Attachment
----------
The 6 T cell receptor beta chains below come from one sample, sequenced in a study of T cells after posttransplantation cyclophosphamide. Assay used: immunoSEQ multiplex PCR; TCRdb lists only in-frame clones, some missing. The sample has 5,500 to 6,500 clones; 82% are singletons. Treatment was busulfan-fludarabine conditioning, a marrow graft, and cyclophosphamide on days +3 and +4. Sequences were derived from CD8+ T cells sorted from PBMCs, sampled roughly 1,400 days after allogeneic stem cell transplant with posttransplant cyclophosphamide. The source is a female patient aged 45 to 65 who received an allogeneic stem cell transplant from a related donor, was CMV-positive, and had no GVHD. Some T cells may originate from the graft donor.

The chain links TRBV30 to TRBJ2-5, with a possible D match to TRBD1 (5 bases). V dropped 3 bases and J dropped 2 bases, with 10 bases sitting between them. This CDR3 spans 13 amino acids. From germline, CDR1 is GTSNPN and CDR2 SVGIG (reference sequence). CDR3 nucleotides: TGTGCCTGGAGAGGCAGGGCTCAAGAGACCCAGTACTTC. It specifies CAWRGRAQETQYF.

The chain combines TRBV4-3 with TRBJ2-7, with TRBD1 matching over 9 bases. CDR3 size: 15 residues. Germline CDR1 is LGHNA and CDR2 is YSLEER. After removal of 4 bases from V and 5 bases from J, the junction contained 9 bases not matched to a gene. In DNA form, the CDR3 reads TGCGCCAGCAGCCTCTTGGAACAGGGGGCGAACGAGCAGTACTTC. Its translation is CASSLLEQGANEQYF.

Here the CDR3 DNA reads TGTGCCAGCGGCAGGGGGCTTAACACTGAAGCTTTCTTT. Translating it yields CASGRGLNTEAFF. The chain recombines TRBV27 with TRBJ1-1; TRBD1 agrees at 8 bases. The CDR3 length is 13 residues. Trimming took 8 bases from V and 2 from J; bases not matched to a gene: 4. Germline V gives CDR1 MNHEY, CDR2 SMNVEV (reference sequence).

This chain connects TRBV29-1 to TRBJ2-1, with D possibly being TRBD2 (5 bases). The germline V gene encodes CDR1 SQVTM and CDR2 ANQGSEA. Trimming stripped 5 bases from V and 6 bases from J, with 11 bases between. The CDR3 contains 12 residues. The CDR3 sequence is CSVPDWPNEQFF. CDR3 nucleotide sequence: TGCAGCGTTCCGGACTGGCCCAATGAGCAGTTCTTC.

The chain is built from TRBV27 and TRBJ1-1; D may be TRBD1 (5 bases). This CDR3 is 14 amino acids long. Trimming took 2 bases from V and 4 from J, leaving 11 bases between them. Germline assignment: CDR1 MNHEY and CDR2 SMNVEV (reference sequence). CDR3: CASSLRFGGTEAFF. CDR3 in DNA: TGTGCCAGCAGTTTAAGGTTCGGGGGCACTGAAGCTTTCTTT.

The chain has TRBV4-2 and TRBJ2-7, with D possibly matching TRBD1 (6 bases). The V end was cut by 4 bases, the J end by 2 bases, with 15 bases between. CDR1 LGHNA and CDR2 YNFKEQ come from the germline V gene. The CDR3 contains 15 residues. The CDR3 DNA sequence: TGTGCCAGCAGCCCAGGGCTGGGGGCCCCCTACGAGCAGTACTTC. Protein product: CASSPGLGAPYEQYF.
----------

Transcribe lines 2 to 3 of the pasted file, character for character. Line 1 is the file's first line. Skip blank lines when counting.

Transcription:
The chain links TRBV30 to TRBJ2-5, with a possible D match to TRBD1 (5 bases). V dropped 3 bases and J dropped 2 bases, with 10 bases sitting between them. This CDR3 spans 13 amino acids. From germline, CDR1 is GTSNPN and CDR2 SVGIG (reference sequence). CDR3 nucleotides: TGTGCCTGGAGAGGCAGGGCTCAAGAGACCCAGTACTTC. It specifies CAWRGRAQETQYF.

The chain combines TRBV4-3 with TRBJ2-7, with TRBD1 matching over 9 bases. CDR3 size: 15 residues. Germline CDR1 is LGHNA and CDR2 is YSLEER. After removal of 4 bases from V and 5 bases from J, the junction contained 9 bases not matched to a gene. In DNA form, the CDR3 reads TGCGCCAGCAGCCTCTTGGAACAGGGGGCGAACGAGCAGTACTTC. Its translation is CASSLLEQGANEQYF.